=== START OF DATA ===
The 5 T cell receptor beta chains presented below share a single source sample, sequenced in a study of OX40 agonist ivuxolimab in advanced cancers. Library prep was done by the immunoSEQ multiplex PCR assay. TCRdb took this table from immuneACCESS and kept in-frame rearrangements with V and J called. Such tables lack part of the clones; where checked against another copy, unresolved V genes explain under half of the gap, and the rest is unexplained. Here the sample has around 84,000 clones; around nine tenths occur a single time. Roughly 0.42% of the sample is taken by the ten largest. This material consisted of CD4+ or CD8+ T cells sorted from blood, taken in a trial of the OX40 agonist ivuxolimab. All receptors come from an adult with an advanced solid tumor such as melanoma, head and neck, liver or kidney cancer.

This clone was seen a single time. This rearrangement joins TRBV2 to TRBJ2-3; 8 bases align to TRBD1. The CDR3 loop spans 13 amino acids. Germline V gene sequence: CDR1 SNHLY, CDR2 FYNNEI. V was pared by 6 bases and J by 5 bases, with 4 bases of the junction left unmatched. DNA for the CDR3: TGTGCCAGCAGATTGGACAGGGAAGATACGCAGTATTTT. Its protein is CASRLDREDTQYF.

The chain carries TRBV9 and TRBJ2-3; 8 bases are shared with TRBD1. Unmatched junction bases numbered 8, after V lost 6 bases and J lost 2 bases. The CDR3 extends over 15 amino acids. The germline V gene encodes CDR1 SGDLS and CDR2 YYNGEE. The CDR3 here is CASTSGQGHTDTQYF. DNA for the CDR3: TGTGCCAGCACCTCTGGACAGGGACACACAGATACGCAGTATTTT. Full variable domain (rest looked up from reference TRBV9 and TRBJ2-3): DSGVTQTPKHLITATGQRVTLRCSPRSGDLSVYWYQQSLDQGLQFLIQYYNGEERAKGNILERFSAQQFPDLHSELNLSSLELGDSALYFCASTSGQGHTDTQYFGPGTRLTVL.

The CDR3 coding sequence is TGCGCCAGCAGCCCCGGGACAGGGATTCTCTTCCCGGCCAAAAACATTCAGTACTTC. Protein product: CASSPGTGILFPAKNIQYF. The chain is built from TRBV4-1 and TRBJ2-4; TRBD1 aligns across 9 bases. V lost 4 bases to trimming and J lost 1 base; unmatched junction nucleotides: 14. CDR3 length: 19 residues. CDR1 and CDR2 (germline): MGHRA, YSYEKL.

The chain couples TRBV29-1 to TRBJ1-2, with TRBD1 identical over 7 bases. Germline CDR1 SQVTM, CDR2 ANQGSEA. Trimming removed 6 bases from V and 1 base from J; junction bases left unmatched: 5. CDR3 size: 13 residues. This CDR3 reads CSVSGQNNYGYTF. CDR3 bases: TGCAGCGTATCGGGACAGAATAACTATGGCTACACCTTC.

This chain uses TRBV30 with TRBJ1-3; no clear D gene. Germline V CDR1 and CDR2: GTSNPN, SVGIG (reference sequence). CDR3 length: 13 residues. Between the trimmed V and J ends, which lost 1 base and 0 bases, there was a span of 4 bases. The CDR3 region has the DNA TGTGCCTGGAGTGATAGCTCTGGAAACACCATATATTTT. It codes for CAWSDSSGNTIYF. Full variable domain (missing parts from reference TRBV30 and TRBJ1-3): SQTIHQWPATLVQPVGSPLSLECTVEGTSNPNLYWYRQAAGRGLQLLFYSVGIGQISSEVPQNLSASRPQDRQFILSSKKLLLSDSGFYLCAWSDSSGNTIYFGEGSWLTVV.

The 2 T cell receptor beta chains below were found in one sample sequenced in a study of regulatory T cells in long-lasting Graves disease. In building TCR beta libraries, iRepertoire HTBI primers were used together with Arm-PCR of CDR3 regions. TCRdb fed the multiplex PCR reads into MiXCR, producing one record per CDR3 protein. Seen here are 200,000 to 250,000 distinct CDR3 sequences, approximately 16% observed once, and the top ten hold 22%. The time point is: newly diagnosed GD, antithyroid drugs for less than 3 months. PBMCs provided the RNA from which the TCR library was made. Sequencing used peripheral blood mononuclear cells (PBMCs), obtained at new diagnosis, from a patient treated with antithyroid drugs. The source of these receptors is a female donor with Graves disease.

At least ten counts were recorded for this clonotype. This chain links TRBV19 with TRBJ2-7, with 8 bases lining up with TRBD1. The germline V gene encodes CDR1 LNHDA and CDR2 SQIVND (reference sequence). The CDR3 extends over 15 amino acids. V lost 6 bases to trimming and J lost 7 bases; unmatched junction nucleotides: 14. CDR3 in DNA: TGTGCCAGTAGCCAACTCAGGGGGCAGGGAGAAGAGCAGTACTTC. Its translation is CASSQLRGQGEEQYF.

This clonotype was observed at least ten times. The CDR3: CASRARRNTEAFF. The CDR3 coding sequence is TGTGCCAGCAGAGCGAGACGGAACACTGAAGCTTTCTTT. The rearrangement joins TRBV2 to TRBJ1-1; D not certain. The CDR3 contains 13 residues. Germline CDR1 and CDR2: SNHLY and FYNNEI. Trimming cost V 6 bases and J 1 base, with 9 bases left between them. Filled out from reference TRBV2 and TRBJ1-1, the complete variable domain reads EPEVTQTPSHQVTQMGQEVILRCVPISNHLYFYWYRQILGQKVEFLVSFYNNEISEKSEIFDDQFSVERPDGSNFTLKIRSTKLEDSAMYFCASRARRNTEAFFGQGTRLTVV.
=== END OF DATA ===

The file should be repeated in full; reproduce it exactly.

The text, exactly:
The 5 T cell receptor beta chains presented below share a single source sample, sequenced in a study of OX40 agonist ivuxolimab in advanced cancers. Library prep was done by the immunoSEQ multiplex PCR assay. TCRdb took this table from immuneACCESS and kept in-frame rearrangements with V and J called. Such tables lack part of the clones; where checked against another copy, unresolved V genes explain under half of the gap, and the rest is unexplained. Here the sample has around 84,000 clones; around nine tenths occur a single time. Roughly 0.42% of the sample is taken by the ten largest. This material consisted of CD4+ or CD8+ T cells sorted from blood, taken in a trial of the OX40 agonist ivuxolimab. All receptors come from an adult with an advanced solid tumor such as melanoma, head and neck, liver or kidney cancer.

This clone was seen a single time. This rearrangement joins TRBV2 to TRBJ2-3; 8 bases align to TRBD1. The CDR3 loop spans 13 amino acids. Germline V gene sequence: CDR1 SNHLY, CDR2 FYNNEI. V was pared by 6 bases and J by 5 bases, with 4 bases of the junction left unmatched. DNA for the CDR3: TGTGCCAGCAGATTGGACAGGGAAGATACGCAGTATTTT. Its protein is CASRLDREDTQYF.

The chain carries TRBV9 and TRBJ2-3; 8 bases are shared with TRBD1. Unmatched junction bases numbered 8, after V lost 6 bases and J lost 2 bases. The CDR3 extends over 15 amino acids. The germline V gene encodes CDR1 SGDLS and CDR2 YYNGEE. The CDR3 here is CASTSGQGHTDTQYF. DNA for the CDR3: TGTGCCAGCACCTCTGGACAGGGACACACAGATACGCAGTATTTT. Full variable domain (rest looked up from reference TRBV9 and TRBJ2-3): DSGVTQTPKHLITATGQRVTLRCSPRSGDLSVYWYQQSLDQGLQFLIQYYNGEERAKGNILERFSAQQFPDLHSELNLSSLELGDSALYFCASTSGQGHTDTQYFGPGTRLTVL.

The CDR3 coding sequence is TGCGCCAGCAGCCCCGGGACAGGGATTCTCTTCCCGGCCAAAAACATTCAGTACTTC. Protein product: CASSPGTGILFPAKNIQYF. The chain is built from TRBV4-1 and TRBJ2-4; TRBD1 aligns across 9 bases. V lost 4 bases to trimming and J lost 1 base; unmatched junction nucleotides: 14. CDR3 length: 19 residues. CDR1 and CDR2 (germline): MGHRA, YSYEKL.

The chain couples TRBV29-1 to TRBJ1-2, with TRBD1 identical over 7 bases. Germline CDR1 SQVTM, CDR2 ANQGSEA. Trimming removed 6 bases from V and 1 base from J; junction bases left unmatched: 5. CDR3 size: 13 residues. This CDR3 reads CSVSGQNNYGYTF. CDR3 bases: TGCAGCGTATCGGGACAGAATAACTATGGCTACACCTTC.

This chain uses TRBV30 with TRBJ1-3; no clear D gene. Germline V CDR1 and CDR2: GTSNPN, SVGIG (reference sequence). CDR3 length: 13 residues. Between the trimmed V and J ends, which lost 1 base and 0 bases, there was a span of 4 bases. The CDR3 region has the DNA TGTGCCTGGAGTGATAGCTCTGGAAACACCATATATTTT. It codes for CAWSDSSGNTIYF. Full variable domain (missing parts from reference TRBV30 and TRBJ1-3): SQTIHQWPATLVQPVGSPLSLECTVEGTSNPNLYWYRQAAGRGLQLLFYSVGIGQISSEVPQNLSASRPQDRQFILSSKKLLLSDSGFYLCAWSDSSGNTIYFGEGSWLTVV.

The 2 T cell receptor beta chains below were found in one sample sequenced in a study of regulatory T cells in long-lasting Graves disease. In building TCR beta libraries, iRepertoire HTBI primers were used together with Arm-PCR of CDR3 regions. TCRdb fed the multiplex PCR reads into MiXCR, producing one record per CDR3 protein. Seen here are 200,000 to 250,000 distinct CDR3 sequences, approximately 16% observed once, and the top ten hold 22%. The time point is: newly diagnosed GD, antithyroid drugs for less than 3 months. PBMCs provided the RNA from which the TCR library was made. Sequencing used peripheral blood mononuclear cells (PBMCs), obtained at new diagnosis, from a patient treated with antithyroid drugs. The source of these receptors is a female donor with Graves disease.

At least ten counts were recorded for this clonotype. This chain links TRBV19 with TRBJ2-7, with 8 bases lining up with TRBD1. The germline V gene encodes CDR1 LNHDA and CDR2 SQIVND (reference sequence). The CDR3 extends over 15 amino acids. V lost 6 bases to trimming and J lost 7 bases; unmatched junction nucleotides: 14. CDR3 in DNA: TGTGCCAGTAGCCAACTCAGGGGGCAGGGAGAAGAGCAGTACTTC. Its translation is CASSQLRGQGEEQYF.

This clonotype was observed at least ten times. The CDR3: CASRARRNTEAFF. The CDR3 coding sequence is TGTGCCAGCAGAGCGAGACGGAACACTGAAGCTTTCTTT. The rearrangement joins TRBV2 to TRBJ1-1; D not certain. The CDR3 contains 13 residues. Germline CDR1 and CDR2: SNHLY and FYNNEI. Trimming cost V 6 bases and J 1 base, with 9 bases left between them. Filled out from reference TRBV2 and TRBJ1-1, the complete variable domain reads EPEVTQTPSHQVTQMGQEVILRCVPISNHLYFYWYRQILGQKVEFLVSFYNNEISEKSEIFDDQFSVERPDGSNFTLKIRSTKLEDSAMYFCASRARRNTEAFFGQGTRLTVV.